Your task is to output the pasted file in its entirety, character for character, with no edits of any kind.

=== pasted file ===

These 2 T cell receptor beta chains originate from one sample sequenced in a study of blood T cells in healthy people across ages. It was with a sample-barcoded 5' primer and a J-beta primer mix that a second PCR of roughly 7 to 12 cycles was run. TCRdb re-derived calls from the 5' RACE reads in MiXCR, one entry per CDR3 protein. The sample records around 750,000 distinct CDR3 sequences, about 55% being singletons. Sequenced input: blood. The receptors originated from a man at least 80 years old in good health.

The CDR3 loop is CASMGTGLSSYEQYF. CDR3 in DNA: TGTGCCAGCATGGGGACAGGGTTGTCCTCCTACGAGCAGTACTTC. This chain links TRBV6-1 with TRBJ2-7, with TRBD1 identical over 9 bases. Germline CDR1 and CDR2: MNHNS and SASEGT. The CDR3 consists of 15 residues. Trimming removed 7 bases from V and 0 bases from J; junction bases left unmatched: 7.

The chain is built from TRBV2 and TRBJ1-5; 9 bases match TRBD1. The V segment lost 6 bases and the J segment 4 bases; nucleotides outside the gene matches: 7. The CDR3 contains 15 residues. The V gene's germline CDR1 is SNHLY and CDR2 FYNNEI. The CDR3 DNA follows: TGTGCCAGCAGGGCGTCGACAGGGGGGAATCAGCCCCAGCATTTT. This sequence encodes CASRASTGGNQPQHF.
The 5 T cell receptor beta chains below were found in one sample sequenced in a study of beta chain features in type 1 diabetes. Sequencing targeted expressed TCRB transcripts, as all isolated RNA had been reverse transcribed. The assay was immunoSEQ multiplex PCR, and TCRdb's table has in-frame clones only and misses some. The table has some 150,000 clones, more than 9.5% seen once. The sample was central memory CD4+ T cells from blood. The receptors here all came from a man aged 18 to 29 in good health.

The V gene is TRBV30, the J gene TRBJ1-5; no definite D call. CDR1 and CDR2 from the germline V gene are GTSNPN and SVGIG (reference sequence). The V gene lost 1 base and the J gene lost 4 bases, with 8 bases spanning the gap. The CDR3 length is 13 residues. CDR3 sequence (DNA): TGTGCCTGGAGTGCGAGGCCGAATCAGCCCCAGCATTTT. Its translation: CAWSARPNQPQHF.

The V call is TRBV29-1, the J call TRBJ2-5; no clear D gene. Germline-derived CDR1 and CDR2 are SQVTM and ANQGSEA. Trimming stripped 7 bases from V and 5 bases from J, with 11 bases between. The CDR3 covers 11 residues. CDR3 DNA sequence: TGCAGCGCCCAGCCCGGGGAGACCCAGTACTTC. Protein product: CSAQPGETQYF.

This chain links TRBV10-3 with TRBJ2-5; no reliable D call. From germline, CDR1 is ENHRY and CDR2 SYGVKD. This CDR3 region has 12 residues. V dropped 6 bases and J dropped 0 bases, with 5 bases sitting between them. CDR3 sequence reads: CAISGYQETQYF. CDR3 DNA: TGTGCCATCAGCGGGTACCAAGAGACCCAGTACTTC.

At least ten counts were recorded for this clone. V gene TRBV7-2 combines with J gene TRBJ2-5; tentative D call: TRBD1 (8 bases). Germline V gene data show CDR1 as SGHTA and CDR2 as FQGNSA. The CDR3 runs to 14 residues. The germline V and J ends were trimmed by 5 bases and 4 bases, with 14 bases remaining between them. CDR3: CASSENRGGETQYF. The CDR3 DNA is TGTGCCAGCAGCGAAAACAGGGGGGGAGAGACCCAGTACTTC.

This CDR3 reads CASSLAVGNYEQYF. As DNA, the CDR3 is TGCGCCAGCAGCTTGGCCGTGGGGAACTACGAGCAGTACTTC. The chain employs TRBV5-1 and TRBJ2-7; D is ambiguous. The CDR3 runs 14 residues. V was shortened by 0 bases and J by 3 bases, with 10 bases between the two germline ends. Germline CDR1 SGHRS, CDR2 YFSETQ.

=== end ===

These 2 T cell receptor beta chains originate from one sample sequenced in a study of blood T cells in healthy people across ages. It was with a sample-barcoded 5' primer and a J-beta primer mix that a second PCR of roughly 7 to 12 cycles was run. TCRdb re-derived calls from the 5' RACE reads in MiXCR, one entry per CDR3 protein. The sample records around 750,000 distinct CDR3 sequences, about 55% being singletons. Sequenced input: blood. The receptors originated from a man at least 80 years old in good health.

The CDR3 loop is CASMGTGLSSYEQYF. CDR3 in DNA: TGTGCCAGCATGGGGACAGGGTTGTCCTCCTACGAGCAGTACTTC. This chain links TRBV6-1 with TRBJ2-7, with TRBD1 identical over 9 bases. Germline CDR1 and CDR2: MNHNS and SASEGT. The CDR3 consists of 15 residues. Trimming removed 7 bases from V and 0 bases from J; junction bases left unmatched: 7.

The chain is built from TRBV2 and TRBJ1-5; 9 bases match TRBD1. The V segment lost 6 bases and the J segment 4 bases; nucleotides outside the gene matches: 7. The CDR3 contains 15 residues. The V gene's germline CDR1 is SNHLY and CDR2 FYNNEI. The CDR3 DNA follows: TGTGCCAGCAGGGCGTCGACAGGGGGGAATCAGCCCCAGCATTTT. This sequence encodes CASRASTGGNQPQHF.
The 5 T cell receptor beta chains below were found in one sample sequenced in a study of beta chain features in type 1 diabetes. Sequencing targeted expressed TCRB transcripts, as all isolated RNA had been reverse transcribed. The assay was immunoSEQ multiplex PCR, and TCRdb's table has in-frame clones only and misses some. The table has some 150,000 clones, more than 9.5% seen once. The sample was central memory CD4+ T cells from blood. The receptors here all came from a man aged 18 to 29 in good health.

The V gene is TRBV30, the J gene TRBJ1-5; no definite D call. CDR1 and CDR2 from the germline V gene are GTSNPN and SVGIG (reference sequence). The V gene lost 1 base and the J gene lost 4 bases, with 8 bases spanning the gap. The CDR3 length is 13 residues. CDR3 sequence (DNA): TGTGCCTGGAGTGCGAGGCCGAATCAGCCCCAGCATTTT. Its translation: CAWSARPNQPQHF.

The V call is TRBV29-1, the J call TRBJ2-5; no clear D gene. Germline-derived CDR1 and CDR2 are SQVTM and ANQGSEA. Trimming stripped 7 bases from V and 5 bases from J, with 11 bases between. The CDR3 covers 11 residues. CDR3 DNA sequence: TGCAGCGCCCAGCCCGGGGAGACCCAGTACTTC. Protein product: CSAQPGETQYF.

This chain links TRBV10-3 with TRBJ2-5; no reliable D call. From germline, CDR1 is ENHRY and CDR2 SYGVKD. This CDR3 region has 12 residues. V dropped 6 bases and J dropped 0 bases, with 5 bases sitting between them. CDR3 sequence reads: CAISGYQETQYF. CDR3 DNA: TGTGCCATCAGCGGGTACCAAGAGACCCAGTACTTC.

At least ten counts were recorded for this clone. V gene TRBV7-2 combines with J gene TRBJ2-5; tentative D call: TRBD1 (8 bases). Germline V gene data show CDR1 as SGHTA and CDR2 as FQGNSA. The CDR3 runs to 14 residues. The germline V and J ends were trimmed by 5 bases and 4 bases, with 14 bases remaining between them. CDR3: CASSENRGGETQYF. The CDR3 DNA is TGTGCCAGCAGCGAAAACAGGGGGGGAGAGACCCAGTACTTC.

This CDR3 reads CASSLAVGNYEQYF. As DNA, the CDR3 is TGCGCCAGCAGCTTGGCCGTGGGGAACTACGAGCAGTACTTC. The chain employs TRBV5-1 and TRBJ2-7; D is ambiguous. The CDR3 runs 14 residues. V was shortened by 0 bases and J by 3 bases, with 10 bases between the two germline ends. Germline CDR1 SGHRS, CDR2 YFSETQ.